In Chile, September 11th has a different significance than it does to many other countries these days. It was on that date in 1973 that Salvador Allende passed away, ending the US-backed coup that would forever tarnish the US regionally.
It was in Chile where the brutalities of the US’s South American adventures in neo-imperialism were truly revealed to the world – from how the global superpower helped with the violent overthrow of Salvador Allende’s democratically elected government, to where it lead: thousands upon thousands of disappeared political dissidents during Augusto Pinochet’s harsh, autocratic rule.
On Sunday night, a church was burnt down in Santiago after an intense protest escalated. It had sprung up on the one year anniversary of the beginning of the massive 2019 protests (CNN/Reuters, 2020) and had been large but peaceful throughout the day—most prepared excitedly for the upcoming vote on rewriting the nation’s constitution, itself a sign of major progress made since the protests had begun.
The protests have been aimed at the current ruling class and government, seen as tipping the scales of the economy in their favor—the protestors called for reforms to the constitution of Chile, and more specifically to the nation’s healthcare, pension, and education systems. This culminated in a decisive victory for the protestors democratically on Sunday: Chile voted to rewrite the Pinochet-installed constitution, drafted into law in an illegal plebiscite in 1980 by the dictator (NY Times/Bonnefoy, 2020). Many are hailing it as the true end to his bloody, tyrannical dictatorship that spanned nearly two decades. Chile isn’t the only South American nation to make waves of late.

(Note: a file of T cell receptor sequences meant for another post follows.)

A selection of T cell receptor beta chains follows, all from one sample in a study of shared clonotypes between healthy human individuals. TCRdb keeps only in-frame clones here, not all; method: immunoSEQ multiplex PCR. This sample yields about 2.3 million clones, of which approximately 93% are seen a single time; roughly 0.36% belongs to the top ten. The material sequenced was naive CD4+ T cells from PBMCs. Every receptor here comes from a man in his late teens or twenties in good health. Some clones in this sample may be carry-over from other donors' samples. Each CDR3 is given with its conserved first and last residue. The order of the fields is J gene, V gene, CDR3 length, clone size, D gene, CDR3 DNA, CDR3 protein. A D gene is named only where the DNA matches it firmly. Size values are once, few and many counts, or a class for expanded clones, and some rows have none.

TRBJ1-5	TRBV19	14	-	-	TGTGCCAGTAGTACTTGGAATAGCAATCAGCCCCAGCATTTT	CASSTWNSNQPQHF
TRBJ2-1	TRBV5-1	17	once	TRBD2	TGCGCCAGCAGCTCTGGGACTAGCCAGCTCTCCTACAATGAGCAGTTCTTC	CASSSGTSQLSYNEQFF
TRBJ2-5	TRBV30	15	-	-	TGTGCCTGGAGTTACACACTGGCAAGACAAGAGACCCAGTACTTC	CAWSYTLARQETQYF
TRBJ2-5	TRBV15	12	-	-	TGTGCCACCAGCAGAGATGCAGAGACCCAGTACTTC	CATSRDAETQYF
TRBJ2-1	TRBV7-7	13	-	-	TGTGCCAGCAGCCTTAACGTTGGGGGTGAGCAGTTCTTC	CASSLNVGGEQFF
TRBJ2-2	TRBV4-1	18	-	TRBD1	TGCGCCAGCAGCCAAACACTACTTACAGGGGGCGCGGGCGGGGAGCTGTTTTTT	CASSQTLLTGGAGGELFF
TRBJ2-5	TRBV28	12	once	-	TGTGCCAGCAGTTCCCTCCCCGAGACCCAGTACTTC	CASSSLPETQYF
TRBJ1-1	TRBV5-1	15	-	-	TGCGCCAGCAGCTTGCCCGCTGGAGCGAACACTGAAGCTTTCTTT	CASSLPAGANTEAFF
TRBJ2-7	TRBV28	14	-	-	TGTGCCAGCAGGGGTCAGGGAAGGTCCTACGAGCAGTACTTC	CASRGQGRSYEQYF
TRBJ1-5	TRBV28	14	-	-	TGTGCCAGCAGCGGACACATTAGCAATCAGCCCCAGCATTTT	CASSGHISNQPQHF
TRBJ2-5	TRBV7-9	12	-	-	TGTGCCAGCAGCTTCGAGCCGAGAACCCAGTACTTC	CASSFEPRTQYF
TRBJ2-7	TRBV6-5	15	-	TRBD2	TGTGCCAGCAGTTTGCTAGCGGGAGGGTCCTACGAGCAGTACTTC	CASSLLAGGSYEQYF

Not only did Bloomberg News report that a potentially promising discovery was made by Venezuelan scientists regarding a potential Covid-19 inhibitor (Bloomberg/Zerpa, 2020), but bigger news came out regarding the US-backed challenger to Maduro’s seat, Juan Guiadó. His mentor Leopoldo Lopez fled Venezuela and on Sunday, Spain’s foreign minister announced that he was safe in Spain (Al Jazeera/News Agencies, 2020).
Lopez was jailed in 2014 for his participation in an alleged coup attempt on Nicolás Maduro’s government, but had been released to house arrest in 2017. Still wanting to remain actively in resistance to Maduro, he lived in the Spanish embassy in Caracas, where he helped Guiadó craft his claim to power from behind the scenes. The announcement that he’d left Venezuela is seen by many as a signal of defeat for him and his movement—most importantly to Washington, a white flag waved on behalf of Juan Guiadó. For its part, the Spanish authorities said:
“Leopoldo Lopez arrived in Madrid today, being able to reunite with his family,” and that the dissident’s choice to leave the Spanish embassy in Caracas was “personal and voluntary.” Lopez’s party, Popular Will, were silent as to how he managed to get to Spain. Maduro’s government struck a different tone.
“The head of the Spanish diplomatic mission in Venezuela served as the main organizer and confessed accomplice of the escape from Venezuelan territory of the criminal Leopoldo Lopez.”
Whatever the details, it’s clearly a decisive blow for the opposition movement in Venezuela, and a sign that the effort to get Guiadó in power is weakening. They took another, even worse hit, earlier in the year after the capture of 13 alleged coup plotters, two of whom were US citizens, both former Special Services soldiers (BBC, 2020). They were captured on a boat, crossing into the country from neighboring Colombia in May of this year. Maduro has been openly targeted by US government officials for removal, but he has thus far remained a hard man for them to unseat from power, with this latest effort seemingly falling on its face.